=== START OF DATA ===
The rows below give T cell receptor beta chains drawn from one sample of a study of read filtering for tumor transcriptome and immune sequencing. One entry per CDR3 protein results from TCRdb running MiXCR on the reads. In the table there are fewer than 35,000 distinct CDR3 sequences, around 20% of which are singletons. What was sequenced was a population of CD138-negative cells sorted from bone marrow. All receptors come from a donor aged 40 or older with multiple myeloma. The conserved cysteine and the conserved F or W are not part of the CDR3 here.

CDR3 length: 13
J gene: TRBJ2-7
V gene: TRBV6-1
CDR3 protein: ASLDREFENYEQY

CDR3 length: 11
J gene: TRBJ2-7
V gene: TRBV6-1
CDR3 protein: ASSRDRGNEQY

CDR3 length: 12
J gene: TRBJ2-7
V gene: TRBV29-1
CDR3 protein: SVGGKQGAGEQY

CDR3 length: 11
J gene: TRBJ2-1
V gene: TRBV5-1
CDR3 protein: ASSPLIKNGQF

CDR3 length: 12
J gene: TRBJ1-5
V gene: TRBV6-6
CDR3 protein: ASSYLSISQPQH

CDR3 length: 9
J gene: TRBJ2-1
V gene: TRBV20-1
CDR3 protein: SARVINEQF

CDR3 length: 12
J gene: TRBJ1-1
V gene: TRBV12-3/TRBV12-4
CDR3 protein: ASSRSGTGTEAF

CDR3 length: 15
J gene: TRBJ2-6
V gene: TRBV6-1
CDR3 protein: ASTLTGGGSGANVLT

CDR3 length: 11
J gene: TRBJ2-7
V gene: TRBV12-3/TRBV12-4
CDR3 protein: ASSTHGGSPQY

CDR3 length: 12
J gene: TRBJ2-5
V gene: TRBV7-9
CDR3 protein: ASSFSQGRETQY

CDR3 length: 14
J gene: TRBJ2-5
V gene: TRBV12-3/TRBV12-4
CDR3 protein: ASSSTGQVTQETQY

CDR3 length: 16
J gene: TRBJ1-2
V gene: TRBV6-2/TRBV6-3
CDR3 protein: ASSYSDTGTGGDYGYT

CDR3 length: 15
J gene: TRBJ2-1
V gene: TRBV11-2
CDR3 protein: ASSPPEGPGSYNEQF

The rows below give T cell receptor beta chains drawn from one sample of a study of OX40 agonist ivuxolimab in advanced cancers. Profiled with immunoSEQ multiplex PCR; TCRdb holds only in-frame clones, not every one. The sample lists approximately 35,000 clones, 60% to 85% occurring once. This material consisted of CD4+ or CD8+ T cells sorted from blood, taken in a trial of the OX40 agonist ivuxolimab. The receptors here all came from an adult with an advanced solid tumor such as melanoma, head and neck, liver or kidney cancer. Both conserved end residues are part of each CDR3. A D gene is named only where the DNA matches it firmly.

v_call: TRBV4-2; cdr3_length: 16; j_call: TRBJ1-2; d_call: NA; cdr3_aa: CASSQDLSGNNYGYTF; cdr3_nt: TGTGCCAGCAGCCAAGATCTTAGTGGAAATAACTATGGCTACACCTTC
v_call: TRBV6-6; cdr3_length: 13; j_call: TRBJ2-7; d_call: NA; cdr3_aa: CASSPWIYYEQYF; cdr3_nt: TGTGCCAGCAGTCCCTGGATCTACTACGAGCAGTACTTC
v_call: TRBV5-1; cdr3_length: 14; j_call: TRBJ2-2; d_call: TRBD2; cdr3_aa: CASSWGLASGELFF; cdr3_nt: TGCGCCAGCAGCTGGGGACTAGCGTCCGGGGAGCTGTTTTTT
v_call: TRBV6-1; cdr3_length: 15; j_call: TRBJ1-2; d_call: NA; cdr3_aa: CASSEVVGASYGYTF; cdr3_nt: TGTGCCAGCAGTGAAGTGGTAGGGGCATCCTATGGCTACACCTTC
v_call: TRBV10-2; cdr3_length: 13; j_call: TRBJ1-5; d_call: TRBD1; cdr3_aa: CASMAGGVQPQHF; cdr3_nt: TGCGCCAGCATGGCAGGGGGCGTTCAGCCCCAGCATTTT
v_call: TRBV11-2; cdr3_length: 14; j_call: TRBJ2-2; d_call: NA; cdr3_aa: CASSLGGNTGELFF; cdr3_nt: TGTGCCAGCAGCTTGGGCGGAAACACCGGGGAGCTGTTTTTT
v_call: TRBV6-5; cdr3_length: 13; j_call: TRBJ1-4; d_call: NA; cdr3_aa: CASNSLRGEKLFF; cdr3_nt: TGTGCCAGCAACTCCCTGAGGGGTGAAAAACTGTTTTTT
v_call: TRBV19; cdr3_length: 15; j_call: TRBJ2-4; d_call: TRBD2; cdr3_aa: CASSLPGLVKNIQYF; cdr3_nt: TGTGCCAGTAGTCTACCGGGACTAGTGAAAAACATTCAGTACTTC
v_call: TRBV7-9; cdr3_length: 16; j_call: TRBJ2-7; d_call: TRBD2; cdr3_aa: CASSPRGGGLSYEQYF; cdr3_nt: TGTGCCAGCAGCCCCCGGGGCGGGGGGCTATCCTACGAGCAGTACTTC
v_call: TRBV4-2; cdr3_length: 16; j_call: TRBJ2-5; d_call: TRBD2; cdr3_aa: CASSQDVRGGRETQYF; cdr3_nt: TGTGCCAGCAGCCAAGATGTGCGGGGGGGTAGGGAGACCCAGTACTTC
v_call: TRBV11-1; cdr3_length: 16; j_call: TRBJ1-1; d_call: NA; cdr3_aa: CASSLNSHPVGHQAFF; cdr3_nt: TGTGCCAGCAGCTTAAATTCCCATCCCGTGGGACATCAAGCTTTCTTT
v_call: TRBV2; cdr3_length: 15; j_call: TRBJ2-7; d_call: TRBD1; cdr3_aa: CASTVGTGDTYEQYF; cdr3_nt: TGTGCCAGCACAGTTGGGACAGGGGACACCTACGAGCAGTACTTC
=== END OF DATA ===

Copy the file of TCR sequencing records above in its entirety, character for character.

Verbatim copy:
The rows below give T cell receptor beta chains drawn from one sample of a study of read filtering for tumor transcriptome and immune sequencing. One entry per CDR3 protein results from TCRdb running MiXCR on the reads. In the table there are fewer than 35,000 distinct CDR3 sequences, around 20% of which are singletons. What was sequenced was a population of CD138-negative cells sorted from bone marrow. All receptors come from a donor aged 40 or older with multiple myeloma. The conserved cysteine and the conserved F or W are not part of the CDR3 here.

CDR3 length: 13
J gene: TRBJ2-7
V gene: TRBV6-1
CDR3 protein: ASLDREFENYEQY

CDR3 length: 11
J gene: TRBJ2-7
V gene: TRBV6-1
CDR3 protein: ASSRDRGNEQY

CDR3 length: 12
J gene: TRBJ2-7
V gene: TRBV29-1
CDR3 protein: SVGGKQGAGEQY

CDR3 length: 11
J gene: TRBJ2-1
V gene: TRBV5-1
CDR3 protein: ASSPLIKNGQF

CDR3 length: 12
J gene: TRBJ1-5
V gene: TRBV6-6
CDR3 protein: ASSYLSISQPQH

CDR3 length: 9
J gene: TRBJ2-1
V gene: TRBV20-1
CDR3 protein: SARVINEQF

CDR3 length: 12
J gene: TRBJ1-1
V gene: TRBV12-3/TRBV12-4
CDR3 protein: ASSRSGTGTEAF

CDR3 length: 15
J gene: TRBJ2-6
V gene: TRBV6-1
CDR3 protein: ASTLTGGGSGANVLT

CDR3 length: 11
J gene: TRBJ2-7
V gene: TRBV12-3/TRBV12-4
CDR3 protein: ASSTHGGSPQY

CDR3 length: 12
J gene: TRBJ2-5
V gene: TRBV7-9
CDR3 protein: ASSFSQGRETQY

CDR3 length: 14
J gene: TRBJ2-5
V gene: TRBV12-3/TRBV12-4
CDR3 protein: ASSSTGQVTQETQY

CDR3 length: 16
J gene: TRBJ1-2
V gene: TRBV6-2/TRBV6-3
CDR3 protein: ASSYSDTGTGGDYGYT

CDR3 length: 15
J gene: TRBJ2-1
V gene: TRBV11-2
CDR3 protein: ASSPPEGPGSYNEQF

The rows below give T cell receptor beta chains drawn from one sample of a study of OX40 agonist ivuxolimab in advanced cancers. Profiled with immunoSEQ multiplex PCR; TCRdb holds only in-frame clones, not every one. The sample lists approximately 35,000 clones, 60% to 85% occurring once. This material consisted of CD4+ or CD8+ T cells sorted from blood, taken in a trial of the OX40 agonist ivuxolimab. The receptors here all came from an adult with an advanced solid tumor such as melanoma, head and neck, liver or kidney cancer. Both conserved end residues are part of each CDR3. A D gene is named only where the DNA matches it firmly.

v_call: TRBV4-2; cdr3_length: 16; j_call: TRBJ1-2; d_call: NA; cdr3_aa: CASSQDLSGNNYGYTF; cdr3_nt: TGTGCCAGCAGCCAAGATCTTAGTGGAAATAACTATGGCTACACCTTC
v_call: TRBV6-6; cdr3_length: 13; j_call: TRBJ2-7; d_call: NA; cdr3_aa: CASSPWIYYEQYF; cdr3_nt: TGTGCCAGCAGTCCCTGGATCTACTACGAGCAGTACTTC
v_call: TRBV5-1; cdr3_length: 14; j_call: TRBJ2-2; d_call: TRBD2; cdr3_aa: CASSWGLASGELFF; cdr3_nt: TGCGCCAGCAGCTGGGGACTAGCGTCCGGGGAGCTGTTTTTT
v_call: TRBV6-1; cdr3_length: 15; j_call: TRBJ1-2; d_call: NA; cdr3_aa: CASSEVVGASYGYTF; cdr3_nt: TGTGCCAGCAGTGAAGTGGTAGGGGCATCCTATGGCTACACCTTC
v_call: TRBV10-2; cdr3_length: 13; j_call: TRBJ1-5; d_call: TRBD1; cdr3_aa: CASMAGGVQPQHF; cdr3_nt: TGCGCCAGCATGGCAGGGGGCGTTCAGCCCCAGCATTTT
v_call: TRBV11-2; cdr3_length: 14; j_call: TRBJ2-2; d_call: NA; cdr3_aa: CASSLGGNTGELFF; cdr3_nt: TGTGCCAGCAGCTTGGGCGGAAACACCGGGGAGCTGTTTTTT
v_call: TRBV6-5; cdr3_length: 13; j_call: TRBJ1-4; d_call: NA; cdr3_aa: CASNSLRGEKLFF; cdr3_nt: TGTGCCAGCAACTCCCTGAGGGGTGAAAAACTGTTTTTT
v_call: TRBV19; cdr3_length: 15; j_call: TRBJ2-4; d_call: TRBD2; cdr3_aa: CASSLPGLVKNIQYF; cdr3_nt: TGTGCCAGTAGTCTACCGGGACTAGTGAAAAACATTCAGTACTTC
v_call: TRBV7-9; cdr3_length: 16; j_call: TRBJ2-7; d_call: TRBD2; cdr3_aa: CASSPRGGGLSYEQYF; cdr3_nt: TGTGCCAGCAGCCCCCGGGGCGGGGGGCTATCCTACGAGCAGTACTTC
v_call: TRBV4-2; cdr3_length: 16; j_call: TRBJ2-5; d_call: TRBD2; cdr3_aa: CASSQDVRGGRETQYF; cdr3_nt: TGTGCCAGCAGCCAAGATGTGCGGGGGGGTAGGGAGACCCAGTACTTC
v_call: TRBV11-1; cdr3_length: 16; j_call: TRBJ1-1; d_call: NA; cdr3_aa: CASSLNSHPVGHQAFF; cdr3_nt: TGTGCCAGCAGCTTAAATTCCCATCCCGTGGGACATCAAGCTTTCTTT
v_call: TRBV2; cdr3_length: 15; j_call: TRBJ2-7; d_call: TRBD1; cdr3_aa: CASTVGTGDTYEQYF; cdr3_nt: TGTGCCAGCACAGTTGGGACAGGGGACACCTACGAGCAGTACTTC